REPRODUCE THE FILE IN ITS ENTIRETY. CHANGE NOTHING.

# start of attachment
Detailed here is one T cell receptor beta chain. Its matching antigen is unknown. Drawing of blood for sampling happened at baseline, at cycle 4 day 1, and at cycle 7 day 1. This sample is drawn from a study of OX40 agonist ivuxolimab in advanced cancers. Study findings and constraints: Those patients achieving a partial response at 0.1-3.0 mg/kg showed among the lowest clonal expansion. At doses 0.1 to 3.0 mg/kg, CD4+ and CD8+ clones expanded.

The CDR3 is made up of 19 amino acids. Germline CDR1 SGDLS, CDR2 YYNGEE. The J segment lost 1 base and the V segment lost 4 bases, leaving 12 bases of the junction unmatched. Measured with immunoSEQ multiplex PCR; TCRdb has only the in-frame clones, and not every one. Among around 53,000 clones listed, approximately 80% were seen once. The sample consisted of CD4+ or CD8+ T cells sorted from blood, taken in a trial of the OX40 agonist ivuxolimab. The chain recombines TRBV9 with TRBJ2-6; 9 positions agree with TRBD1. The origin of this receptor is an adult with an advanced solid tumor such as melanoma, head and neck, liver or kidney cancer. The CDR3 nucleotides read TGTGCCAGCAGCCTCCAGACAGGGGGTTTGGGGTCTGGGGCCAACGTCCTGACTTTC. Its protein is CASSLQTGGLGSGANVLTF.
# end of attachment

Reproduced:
Detailed here is one T cell receptor beta chain. Its matching antigen is unknown. Drawing of blood for sampling happened at baseline, at cycle 4 day 1, and at cycle 7 day 1. This sample is drawn from a study of OX40 agonist ivuxolimab in advanced cancers. Study findings and constraints: Those patients achieving a partial response at 0.1-3.0 mg/kg showed among the lowest clonal expansion. At doses 0.1 to 3.0 mg/kg, CD4+ and CD8+ clones expanded.

The CDR3 is made up of 19 amino acids. Germline CDR1 SGDLS, CDR2 YYNGEE. The J segment lost 1 base and the V segment lost 4 bases, leaving 12 bases of the junction unmatched. Measured with immunoSEQ multiplex PCR; TCRdb has only the in-frame clones, and not every one. Among around 53,000 clones listed, approximately 80% were seen once. The sample consisted of CD4+ or CD8+ T cells sorted from blood, taken in a trial of the OX40 agonist ivuxolimab. The chain recombines TRBV9 with TRBJ2-6; 9 positions agree with TRBD1. The origin of this receptor is an adult with an advanced solid tumor such as melanoma, head and neck, liver or kidney cancer. The CDR3 nucleotides read TGTGCCAGCAGCCTCCAGACAGGGGGTTTGGGGTCTGGGGCCAACGTCCTGACTTTC. Its protein is CASSLQTGGLGSGANVLTF.